Salzburg, the birthplace of Wolfgang Amadeus Mozart, is dominated by churches, castles and palaces. Its picturesque old town is a UNESCO World Heritage Site.
Salzburg is dominated by the picturesque fortress of Hohensalzburg, on the southeastern summit of the Mönchsberg. Accessible by a 20-minute walk from the Old Town center or via a funicular railway, the original castle was built in 1077.
The Salzburg Cathedral (Salzburger Dom) is famous for its long and dramatic history. Mozart was baptised here and later became the cathedral’s organist.
One of the cathedral’s most prominent features is its dome. As you enter, look for the two rows of frescoes painted by Donato Mascagni of Florence that portray scenes from the Old Testament. Mascagni was also responsible for some of the paintings that adorn the main nave. Art lovers and historians will appreciate the sculptures that flank the main gate. They depict the two patron saints, Rupert and Vigil, and the apostles St. Peter and St. Paul.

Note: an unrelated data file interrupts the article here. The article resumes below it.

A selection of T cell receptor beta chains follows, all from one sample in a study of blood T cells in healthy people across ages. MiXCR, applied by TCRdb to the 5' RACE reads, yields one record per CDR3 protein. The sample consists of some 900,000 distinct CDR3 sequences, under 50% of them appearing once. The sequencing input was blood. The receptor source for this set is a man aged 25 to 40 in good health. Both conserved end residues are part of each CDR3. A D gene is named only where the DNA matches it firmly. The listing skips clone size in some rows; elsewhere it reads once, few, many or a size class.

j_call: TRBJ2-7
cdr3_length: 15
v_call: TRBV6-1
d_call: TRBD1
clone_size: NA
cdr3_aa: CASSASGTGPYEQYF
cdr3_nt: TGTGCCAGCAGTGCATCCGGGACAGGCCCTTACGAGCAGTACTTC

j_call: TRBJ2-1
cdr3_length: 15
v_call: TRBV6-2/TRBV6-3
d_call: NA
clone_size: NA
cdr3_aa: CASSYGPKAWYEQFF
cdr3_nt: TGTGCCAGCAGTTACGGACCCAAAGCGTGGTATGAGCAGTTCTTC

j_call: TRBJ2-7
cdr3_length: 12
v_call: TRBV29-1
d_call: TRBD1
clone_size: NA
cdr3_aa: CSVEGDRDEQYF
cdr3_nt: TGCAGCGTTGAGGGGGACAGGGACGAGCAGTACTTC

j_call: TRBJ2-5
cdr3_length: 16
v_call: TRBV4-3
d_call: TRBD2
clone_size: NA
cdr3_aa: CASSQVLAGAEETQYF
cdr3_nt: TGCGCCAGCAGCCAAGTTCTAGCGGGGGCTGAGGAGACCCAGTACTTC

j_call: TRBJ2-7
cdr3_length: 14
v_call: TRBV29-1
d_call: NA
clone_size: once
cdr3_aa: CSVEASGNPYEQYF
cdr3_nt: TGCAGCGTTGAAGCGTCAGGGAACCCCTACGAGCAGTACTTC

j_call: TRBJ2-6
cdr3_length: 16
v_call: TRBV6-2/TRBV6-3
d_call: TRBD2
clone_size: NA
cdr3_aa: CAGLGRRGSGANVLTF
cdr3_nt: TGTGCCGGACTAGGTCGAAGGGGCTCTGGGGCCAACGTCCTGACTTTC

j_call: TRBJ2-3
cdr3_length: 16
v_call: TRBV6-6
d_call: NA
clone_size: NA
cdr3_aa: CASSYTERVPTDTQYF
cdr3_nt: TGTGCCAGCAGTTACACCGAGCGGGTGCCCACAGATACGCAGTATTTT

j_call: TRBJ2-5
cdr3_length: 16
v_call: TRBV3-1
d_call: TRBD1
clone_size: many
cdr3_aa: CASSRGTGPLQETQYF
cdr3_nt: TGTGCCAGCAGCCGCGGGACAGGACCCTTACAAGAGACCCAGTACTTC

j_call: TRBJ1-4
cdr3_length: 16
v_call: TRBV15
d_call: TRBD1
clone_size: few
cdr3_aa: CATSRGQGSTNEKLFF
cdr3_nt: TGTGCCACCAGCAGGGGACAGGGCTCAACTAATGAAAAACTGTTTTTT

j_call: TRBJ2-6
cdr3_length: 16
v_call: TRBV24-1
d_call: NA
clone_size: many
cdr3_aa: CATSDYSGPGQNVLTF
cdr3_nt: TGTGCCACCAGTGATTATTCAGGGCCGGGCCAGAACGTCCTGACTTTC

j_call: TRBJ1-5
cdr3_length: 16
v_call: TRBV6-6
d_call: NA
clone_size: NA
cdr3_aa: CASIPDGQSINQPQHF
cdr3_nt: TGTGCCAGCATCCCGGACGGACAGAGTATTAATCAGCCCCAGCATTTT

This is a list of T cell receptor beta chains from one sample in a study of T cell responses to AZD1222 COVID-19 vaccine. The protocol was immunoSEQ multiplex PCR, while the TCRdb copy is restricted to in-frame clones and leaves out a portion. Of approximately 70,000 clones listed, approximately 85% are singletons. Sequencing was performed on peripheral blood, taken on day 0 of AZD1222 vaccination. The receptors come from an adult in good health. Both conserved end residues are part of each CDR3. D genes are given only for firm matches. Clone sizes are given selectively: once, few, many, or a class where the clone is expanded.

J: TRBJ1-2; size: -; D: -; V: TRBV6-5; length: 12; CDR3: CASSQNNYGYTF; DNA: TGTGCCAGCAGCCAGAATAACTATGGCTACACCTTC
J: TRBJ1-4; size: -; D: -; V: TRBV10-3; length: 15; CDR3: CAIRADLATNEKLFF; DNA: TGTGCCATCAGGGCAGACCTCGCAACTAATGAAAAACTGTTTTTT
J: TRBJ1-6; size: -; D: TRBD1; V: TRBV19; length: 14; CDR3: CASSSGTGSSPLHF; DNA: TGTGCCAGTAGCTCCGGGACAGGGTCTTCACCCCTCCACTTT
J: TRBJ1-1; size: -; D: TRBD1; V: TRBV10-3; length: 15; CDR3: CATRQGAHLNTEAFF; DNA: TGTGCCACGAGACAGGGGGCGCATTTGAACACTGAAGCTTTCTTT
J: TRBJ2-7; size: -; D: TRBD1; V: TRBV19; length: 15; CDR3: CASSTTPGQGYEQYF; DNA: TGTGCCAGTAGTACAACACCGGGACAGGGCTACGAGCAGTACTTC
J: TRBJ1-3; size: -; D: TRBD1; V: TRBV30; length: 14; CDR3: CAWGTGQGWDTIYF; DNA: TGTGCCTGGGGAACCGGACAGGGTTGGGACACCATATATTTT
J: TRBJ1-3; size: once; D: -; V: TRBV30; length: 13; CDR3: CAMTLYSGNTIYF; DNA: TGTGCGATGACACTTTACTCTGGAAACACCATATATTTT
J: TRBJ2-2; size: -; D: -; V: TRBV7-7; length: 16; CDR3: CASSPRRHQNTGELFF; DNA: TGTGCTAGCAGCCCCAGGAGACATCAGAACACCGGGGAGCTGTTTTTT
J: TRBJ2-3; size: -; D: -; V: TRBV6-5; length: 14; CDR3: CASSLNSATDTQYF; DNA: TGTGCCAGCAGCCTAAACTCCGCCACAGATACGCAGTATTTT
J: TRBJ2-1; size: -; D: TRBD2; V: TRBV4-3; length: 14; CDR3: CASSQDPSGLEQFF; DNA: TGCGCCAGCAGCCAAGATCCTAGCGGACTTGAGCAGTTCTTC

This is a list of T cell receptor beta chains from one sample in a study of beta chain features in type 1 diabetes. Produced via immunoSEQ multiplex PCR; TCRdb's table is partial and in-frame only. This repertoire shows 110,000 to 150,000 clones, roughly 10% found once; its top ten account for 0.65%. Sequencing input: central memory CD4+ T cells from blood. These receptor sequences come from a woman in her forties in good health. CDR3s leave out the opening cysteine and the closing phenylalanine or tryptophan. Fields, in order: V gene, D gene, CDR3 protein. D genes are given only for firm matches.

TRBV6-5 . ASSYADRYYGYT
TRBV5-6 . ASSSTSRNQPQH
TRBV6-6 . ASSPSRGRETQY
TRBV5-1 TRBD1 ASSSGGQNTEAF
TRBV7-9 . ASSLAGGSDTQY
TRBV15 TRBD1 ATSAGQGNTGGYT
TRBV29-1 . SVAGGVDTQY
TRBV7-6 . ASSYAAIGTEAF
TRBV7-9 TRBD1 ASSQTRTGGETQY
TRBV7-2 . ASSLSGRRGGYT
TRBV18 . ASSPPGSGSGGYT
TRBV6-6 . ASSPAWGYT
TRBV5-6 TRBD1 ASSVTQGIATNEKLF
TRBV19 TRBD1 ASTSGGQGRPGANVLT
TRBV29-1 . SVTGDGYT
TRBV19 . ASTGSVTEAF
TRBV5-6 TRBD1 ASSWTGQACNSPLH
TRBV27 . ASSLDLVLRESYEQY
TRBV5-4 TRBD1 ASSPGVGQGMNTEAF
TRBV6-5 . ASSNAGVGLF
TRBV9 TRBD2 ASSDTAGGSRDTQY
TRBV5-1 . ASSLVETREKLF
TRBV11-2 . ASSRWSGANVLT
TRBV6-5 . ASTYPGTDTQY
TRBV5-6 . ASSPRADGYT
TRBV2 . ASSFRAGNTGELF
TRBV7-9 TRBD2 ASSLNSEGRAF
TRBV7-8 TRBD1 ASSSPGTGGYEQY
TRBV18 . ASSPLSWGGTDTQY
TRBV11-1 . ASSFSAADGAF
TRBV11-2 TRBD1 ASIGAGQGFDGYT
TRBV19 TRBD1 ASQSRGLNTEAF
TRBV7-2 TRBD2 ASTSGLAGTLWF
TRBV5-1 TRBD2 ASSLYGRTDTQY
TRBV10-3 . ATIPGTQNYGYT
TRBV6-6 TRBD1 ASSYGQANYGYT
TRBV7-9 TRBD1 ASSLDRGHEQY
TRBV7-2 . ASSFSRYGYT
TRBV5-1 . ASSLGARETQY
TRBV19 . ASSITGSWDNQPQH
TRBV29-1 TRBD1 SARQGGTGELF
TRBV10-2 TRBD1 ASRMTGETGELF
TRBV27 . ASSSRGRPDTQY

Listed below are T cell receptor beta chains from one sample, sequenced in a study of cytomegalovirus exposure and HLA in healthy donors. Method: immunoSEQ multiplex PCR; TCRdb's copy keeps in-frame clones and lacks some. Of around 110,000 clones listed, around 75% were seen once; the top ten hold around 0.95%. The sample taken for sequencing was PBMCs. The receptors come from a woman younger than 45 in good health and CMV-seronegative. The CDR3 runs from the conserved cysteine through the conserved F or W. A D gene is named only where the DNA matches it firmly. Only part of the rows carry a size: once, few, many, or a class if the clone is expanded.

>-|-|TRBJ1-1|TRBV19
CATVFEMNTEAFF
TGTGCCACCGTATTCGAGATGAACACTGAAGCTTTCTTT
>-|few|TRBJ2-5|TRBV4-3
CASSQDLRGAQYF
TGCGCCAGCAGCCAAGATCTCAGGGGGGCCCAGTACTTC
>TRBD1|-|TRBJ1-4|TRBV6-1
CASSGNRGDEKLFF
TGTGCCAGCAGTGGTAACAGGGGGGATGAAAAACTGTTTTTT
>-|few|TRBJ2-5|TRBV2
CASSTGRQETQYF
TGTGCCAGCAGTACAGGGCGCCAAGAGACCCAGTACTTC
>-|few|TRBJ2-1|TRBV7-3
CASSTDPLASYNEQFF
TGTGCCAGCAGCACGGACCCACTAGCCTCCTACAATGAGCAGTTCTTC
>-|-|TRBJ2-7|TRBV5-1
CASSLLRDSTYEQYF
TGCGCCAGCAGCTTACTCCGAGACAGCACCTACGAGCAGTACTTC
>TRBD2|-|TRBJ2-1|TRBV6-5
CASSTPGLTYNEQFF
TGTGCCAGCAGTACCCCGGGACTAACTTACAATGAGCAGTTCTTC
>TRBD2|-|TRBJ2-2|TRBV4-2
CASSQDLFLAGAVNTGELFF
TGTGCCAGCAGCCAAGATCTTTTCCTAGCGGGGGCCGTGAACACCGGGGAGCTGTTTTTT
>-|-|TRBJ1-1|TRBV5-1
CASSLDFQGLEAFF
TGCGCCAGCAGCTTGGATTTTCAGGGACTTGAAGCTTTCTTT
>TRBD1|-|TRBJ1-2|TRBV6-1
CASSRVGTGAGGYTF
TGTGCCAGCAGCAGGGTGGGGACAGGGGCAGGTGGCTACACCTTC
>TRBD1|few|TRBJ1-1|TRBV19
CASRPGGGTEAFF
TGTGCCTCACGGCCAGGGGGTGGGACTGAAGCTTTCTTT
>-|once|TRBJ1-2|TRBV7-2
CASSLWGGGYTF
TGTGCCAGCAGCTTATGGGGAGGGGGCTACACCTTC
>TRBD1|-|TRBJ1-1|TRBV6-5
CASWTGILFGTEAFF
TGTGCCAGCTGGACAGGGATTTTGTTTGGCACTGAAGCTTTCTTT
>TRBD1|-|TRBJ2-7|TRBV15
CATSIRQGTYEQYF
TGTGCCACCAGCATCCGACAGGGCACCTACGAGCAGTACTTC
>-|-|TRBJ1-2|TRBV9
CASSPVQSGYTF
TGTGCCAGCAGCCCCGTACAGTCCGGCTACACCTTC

The Franciscan Church (Franziskanerkirche), the town’s parish church until 1635. Notable features of the exterior are the high roof of the choir and the tower on the south side from 1498, while inside, the dark 13th-century Romanesque nave contrasts with the high, bright 15th-century Gothic choir. In front of a ring of Baroque chapels dating from 1606 stands the high altar, added in 1709 and notable for its late 15th-century carved Madonna. In the central chapel behind the altar is a winged marble altar from 1561 from the old cathedral. Opposite the church is the still-operating Franciscan Friary.